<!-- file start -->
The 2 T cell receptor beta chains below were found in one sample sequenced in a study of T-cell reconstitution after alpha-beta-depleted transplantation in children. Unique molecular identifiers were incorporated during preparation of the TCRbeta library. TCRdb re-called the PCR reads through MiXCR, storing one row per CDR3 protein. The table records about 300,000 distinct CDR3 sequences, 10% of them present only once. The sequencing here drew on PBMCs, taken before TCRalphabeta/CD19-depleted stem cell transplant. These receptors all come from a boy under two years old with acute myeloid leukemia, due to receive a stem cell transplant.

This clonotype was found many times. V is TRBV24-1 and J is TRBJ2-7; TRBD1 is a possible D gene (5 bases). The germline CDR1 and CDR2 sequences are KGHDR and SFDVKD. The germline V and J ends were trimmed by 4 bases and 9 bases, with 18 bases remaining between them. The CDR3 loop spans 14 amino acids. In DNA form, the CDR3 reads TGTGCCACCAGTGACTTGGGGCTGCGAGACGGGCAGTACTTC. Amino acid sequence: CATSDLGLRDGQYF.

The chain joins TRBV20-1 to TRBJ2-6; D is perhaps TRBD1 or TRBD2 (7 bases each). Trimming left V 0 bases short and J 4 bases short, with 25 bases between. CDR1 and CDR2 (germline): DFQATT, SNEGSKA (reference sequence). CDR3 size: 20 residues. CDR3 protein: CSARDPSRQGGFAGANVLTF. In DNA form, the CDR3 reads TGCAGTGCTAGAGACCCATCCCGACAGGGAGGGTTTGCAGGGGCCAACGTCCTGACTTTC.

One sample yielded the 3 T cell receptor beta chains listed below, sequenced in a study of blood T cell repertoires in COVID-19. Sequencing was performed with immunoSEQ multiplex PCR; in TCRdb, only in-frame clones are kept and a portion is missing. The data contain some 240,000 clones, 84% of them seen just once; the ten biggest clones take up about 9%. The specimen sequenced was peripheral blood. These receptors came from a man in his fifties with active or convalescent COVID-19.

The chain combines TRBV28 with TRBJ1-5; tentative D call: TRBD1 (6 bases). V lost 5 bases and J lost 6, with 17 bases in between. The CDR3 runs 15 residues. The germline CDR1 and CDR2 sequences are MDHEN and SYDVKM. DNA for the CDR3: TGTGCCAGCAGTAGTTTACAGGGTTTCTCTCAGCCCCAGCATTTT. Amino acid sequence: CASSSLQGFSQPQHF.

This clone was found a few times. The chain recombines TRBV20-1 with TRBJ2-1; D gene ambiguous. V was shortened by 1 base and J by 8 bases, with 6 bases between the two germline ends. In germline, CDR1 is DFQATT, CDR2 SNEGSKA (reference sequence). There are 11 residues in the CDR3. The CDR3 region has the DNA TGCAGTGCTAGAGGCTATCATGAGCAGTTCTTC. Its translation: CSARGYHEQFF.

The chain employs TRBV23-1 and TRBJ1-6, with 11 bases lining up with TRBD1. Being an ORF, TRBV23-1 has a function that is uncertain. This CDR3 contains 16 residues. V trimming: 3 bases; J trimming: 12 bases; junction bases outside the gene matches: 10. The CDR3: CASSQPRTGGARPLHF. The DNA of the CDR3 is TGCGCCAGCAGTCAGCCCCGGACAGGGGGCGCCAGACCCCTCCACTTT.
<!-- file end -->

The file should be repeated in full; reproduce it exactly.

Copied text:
The 2 T cell receptor beta chains below were found in one sample sequenced in a study of T-cell reconstitution after alpha-beta-depleted transplantation in children. Unique molecular identifiers were incorporated during preparation of the TCRbeta library. TCRdb re-called the PCR reads through MiXCR, storing one row per CDR3 protein. The table records about 300,000 distinct CDR3 sequences, 10% of them present only once. The sequencing here drew on PBMCs, taken before TCRalphabeta/CD19-depleted stem cell transplant. These receptors all come from a boy under two years old with acute myeloid leukemia, due to receive a stem cell transplant.

This clonotype was found many times. V is TRBV24-1 and J is TRBJ2-7; TRBD1 is a possible D gene (5 bases). The germline CDR1 and CDR2 sequences are KGHDR and SFDVKD. The germline V and J ends were trimmed by 4 bases and 9 bases, with 18 bases remaining between them. The CDR3 loop spans 14 amino acids. In DNA form, the CDR3 reads TGTGCCACCAGTGACTTGGGGCTGCGAGACGGGCAGTACTTC. Amino acid sequence: CATSDLGLRDGQYF.

The chain joins TRBV20-1 to TRBJ2-6; D is perhaps TRBD1 or TRBD2 (7 bases each). Trimming left V 0 bases short and J 4 bases short, with 25 bases between. CDR1 and CDR2 (germline): DFQATT, SNEGSKA (reference sequence). CDR3 size: 20 residues. CDR3 protein: CSARDPSRQGGFAGANVLTF. In DNA form, the CDR3 reads TGCAGTGCTAGAGACCCATCCCGACAGGGAGGGTTTGCAGGGGCCAACGTCCTGACTTTC.

One sample yielded the 3 T cell receptor beta chains listed below, sequenced in a study of blood T cell repertoires in COVID-19. Sequencing was performed with immunoSEQ multiplex PCR; in TCRdb, only in-frame clones are kept and a portion is missing. The data contain some 240,000 clones, 84% of them seen just once; the ten biggest clones take up about 9%. The specimen sequenced was peripheral blood. These receptors came from a man in his fifties with active or convalescent COVID-19.

The chain combines TRBV28 with TRBJ1-5; tentative D call: TRBD1 (6 bases). V lost 5 bases and J lost 6, with 17 bases in between. The CDR3 runs 15 residues. The germline CDR1 and CDR2 sequences are MDHEN and SYDVKM. DNA for the CDR3: TGTGCCAGCAGTAGTTTACAGGGTTTCTCTCAGCCCCAGCATTTT. Amino acid sequence: CASSSLQGFSQPQHF.

This clone was found a few times. The chain recombines TRBV20-1 with TRBJ2-1; D gene ambiguous. V was shortened by 1 base and J by 8 bases, with 6 bases between the two germline ends. In germline, CDR1 is DFQATT, CDR2 SNEGSKA (reference sequence). There are 11 residues in the CDR3. The CDR3 region has the DNA TGCAGTGCTAGAGGCTATCATGAGCAGTTCTTC. Its translation: CSARGYHEQFF.

The chain employs TRBV23-1 and TRBJ1-6, with 11 bases lining up with TRBD1. Being an ORF, TRBV23-1 has a function that is uncertain. This CDR3 contains 16 residues. V trimming: 3 bases; J trimming: 12 bases; junction bases outside the gene matches: 10. The CDR3: CASSQPRTGGARPLHF. The DNA of the CDR3 is TGCGCCAGCAGTCAGCCCCGGACAGGGGGCGCCAGACCCCTCCACTTT.